The London Hospital 'has found its increased accommodation more than outstripped by the rapid growth of population around it, particularly in the large parish of West Ham, in our own county, where year by year acres of marsh land bordering upon the Thames have been absorbed for railways, docks, ship yards, iron works, and factories of various kinds, each employing its hundreds of thousands of hands, and necessitating the provision literally of miles of new streets for the accommodation of this vast aggregation of artisans and of the trading classes following in their wake. Nor is the number of the population the only cause of the increase of applicants for admission: the manufacturing and commercial operations of the neighbourhood are constantly resulting in accidents to life and limb, and so strongly marked is this characteristic that the serious casualties treated within its walls outnumber those of the three other largest hospitals of the metropolis.'1
The Royal London Hospital Archives, RLHLH/A/5/32, p. 110. ↩
Excerpt from Medical News, 9 July 1864:
The ceremony of laying the first stone of the new west wing of this Hospital was performed on Monday last by the Prince of Wales. Whitechapel wore a holiday appearance on the occasion, crowds of people welcomed their Royal Highnesses the Prince and Princess, and the thoroughfares were decked with bunting of all colours. Their Royal Highnesses were received at the principal entrance of the Hospital by His Royal Highness the Duke of Cambridge, the President, the Vice-Presidents, and the members of the Committee of the Hospital, who conducted them to the place where the stone was to be laid. When the Prince and Princess had reached the marquee under which the stone was suspended, and had taken their places facing it, His Royal Highness the Duke of Cambridge read an address detailing the operations of the charity, which, since its establishment, has aided 1,300,000 persons, and which is now greatly at a loss for additional room. His Royal Highness the Prince of Wales said that it gave him great pleasure, to join in such a work, and to assist his illustrious relative, who was ever foremost in works of charity, in commencing what, it was to be hoped, would be even a more successful career for that admirable Institution, the London Hospital.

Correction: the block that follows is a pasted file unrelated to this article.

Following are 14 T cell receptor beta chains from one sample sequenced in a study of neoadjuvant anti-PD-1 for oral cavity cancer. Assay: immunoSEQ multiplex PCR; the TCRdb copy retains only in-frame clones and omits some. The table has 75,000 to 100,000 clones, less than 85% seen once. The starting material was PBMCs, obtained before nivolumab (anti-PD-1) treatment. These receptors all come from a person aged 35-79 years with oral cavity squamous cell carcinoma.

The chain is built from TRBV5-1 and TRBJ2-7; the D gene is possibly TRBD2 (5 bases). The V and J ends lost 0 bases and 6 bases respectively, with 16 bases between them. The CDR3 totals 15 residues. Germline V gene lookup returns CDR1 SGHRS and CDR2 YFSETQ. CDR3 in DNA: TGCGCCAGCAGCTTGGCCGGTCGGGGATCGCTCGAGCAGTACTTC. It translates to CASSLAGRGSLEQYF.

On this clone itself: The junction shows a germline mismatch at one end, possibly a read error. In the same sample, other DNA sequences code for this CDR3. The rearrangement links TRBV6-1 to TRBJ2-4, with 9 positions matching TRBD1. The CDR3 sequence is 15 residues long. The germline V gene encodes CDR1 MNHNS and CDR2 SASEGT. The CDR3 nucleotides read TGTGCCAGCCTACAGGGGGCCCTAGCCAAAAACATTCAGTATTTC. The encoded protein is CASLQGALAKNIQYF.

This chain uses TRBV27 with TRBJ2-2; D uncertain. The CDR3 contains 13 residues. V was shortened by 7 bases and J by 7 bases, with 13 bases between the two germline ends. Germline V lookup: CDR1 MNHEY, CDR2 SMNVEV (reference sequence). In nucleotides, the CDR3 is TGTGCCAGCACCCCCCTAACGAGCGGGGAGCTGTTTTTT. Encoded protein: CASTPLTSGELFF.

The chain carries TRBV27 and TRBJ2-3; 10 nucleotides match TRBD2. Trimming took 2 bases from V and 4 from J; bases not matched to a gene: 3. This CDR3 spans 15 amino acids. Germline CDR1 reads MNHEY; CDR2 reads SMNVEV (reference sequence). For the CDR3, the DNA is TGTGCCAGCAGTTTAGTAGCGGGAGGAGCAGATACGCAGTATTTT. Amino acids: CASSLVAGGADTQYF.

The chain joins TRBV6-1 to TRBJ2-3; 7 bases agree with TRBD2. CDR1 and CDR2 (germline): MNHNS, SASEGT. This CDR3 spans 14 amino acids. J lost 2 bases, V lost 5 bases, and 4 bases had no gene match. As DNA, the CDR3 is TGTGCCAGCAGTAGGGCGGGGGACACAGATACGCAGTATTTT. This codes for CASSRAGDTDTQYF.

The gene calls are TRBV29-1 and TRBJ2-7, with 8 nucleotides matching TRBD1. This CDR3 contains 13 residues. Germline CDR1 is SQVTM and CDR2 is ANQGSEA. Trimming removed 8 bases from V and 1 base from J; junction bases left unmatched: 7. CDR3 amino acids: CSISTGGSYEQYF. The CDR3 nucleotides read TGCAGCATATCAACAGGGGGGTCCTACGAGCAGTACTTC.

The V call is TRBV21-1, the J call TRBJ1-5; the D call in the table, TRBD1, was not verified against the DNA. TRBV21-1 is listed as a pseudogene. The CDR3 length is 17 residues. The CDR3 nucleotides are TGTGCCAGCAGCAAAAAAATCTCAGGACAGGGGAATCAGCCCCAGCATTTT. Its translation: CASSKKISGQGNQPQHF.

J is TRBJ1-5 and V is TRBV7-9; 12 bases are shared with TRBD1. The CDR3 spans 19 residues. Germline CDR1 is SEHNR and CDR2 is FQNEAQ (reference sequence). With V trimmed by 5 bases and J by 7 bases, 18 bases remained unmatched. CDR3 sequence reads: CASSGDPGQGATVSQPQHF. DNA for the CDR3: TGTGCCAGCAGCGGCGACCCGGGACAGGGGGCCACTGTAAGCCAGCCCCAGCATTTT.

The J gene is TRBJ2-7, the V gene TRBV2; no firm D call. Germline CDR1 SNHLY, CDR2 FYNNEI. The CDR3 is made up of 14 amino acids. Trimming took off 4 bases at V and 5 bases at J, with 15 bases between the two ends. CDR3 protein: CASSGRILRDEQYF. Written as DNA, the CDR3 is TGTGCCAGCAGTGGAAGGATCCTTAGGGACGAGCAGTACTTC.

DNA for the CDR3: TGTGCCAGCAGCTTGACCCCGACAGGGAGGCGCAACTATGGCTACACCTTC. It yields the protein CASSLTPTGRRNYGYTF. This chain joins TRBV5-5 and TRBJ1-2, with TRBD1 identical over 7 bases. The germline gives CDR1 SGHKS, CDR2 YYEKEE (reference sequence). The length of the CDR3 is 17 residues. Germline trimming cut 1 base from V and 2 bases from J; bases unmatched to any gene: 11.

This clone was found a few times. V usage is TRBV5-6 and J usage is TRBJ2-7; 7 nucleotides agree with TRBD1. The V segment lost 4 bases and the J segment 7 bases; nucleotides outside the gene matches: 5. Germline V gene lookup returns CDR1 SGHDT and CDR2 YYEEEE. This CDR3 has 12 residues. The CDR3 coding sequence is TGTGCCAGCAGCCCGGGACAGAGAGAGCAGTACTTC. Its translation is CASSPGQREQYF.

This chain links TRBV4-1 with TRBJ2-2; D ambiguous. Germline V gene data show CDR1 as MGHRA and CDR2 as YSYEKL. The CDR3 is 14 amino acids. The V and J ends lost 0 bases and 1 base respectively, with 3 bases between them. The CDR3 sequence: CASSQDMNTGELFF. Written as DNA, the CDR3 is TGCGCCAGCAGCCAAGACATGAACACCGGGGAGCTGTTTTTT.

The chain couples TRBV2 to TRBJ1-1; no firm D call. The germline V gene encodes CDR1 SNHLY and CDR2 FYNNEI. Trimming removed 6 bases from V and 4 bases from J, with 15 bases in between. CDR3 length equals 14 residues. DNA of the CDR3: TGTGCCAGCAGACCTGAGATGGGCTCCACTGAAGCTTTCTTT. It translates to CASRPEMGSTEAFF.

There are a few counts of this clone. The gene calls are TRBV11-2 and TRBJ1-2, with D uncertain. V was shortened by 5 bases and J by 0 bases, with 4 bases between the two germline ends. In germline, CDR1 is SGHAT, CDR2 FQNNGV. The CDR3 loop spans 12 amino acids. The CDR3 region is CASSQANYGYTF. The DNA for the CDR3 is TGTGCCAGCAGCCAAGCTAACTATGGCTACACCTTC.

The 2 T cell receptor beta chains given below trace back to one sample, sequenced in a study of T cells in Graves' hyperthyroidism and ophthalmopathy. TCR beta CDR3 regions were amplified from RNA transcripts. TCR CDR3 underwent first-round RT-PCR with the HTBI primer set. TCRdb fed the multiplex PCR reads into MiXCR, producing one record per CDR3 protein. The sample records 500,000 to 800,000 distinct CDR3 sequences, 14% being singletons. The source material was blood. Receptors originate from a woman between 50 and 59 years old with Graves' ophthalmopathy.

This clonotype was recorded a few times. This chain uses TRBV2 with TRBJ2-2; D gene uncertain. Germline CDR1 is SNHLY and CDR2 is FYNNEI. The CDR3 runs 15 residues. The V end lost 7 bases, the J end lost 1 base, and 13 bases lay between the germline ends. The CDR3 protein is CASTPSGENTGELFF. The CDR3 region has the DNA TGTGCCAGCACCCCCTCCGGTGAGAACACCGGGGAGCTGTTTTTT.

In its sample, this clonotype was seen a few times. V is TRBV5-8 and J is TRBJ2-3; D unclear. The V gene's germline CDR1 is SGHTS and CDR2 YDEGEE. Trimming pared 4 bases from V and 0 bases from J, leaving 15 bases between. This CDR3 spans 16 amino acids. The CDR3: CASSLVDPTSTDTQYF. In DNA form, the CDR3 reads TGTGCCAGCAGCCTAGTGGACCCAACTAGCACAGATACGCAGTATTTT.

When the succeeding applause had subsided, the Bishop of London offered up a prayer for the success of the work, and then a choir, formed of the gentlemen and boys of the Chapels Royal and of Westminster Abbey and St. Paul's, under the lead of Mr. Francis chanted a selection from the Prayer-book version of the 107th Psalm; after which the Prince, taking a silver trowel from Mr. C. Barry, the architect of the new wing, proceeded to lay the mortar. A bottle containing current coins of the realm, and a copy of the last annual report of the Hospital, was deposited in a cavity in the lower stone; and then the stone was lowered to its bed, the Prince giving it, after the architect had tried and found it true, three taps with a mallet made of a thorn tree as old as the Hospital, which grew upon the very spot where the stone now stands. Great delight was manifested by the spectators when the Princess, stepping forward, received the mallet and repeated the taps, giving at the same time one of those happy smiles which so well become her genial face — never, we are glad to say, looking better. The Old Hundredth Psalm was then sung in unison. The bishop gave the benediction, and then, conducted as before by the president and the committee, their Royal Highnesses re-entered the Hospital, and the Prince paid a visit to the principal wards.
The following are some particulars concerning the new building: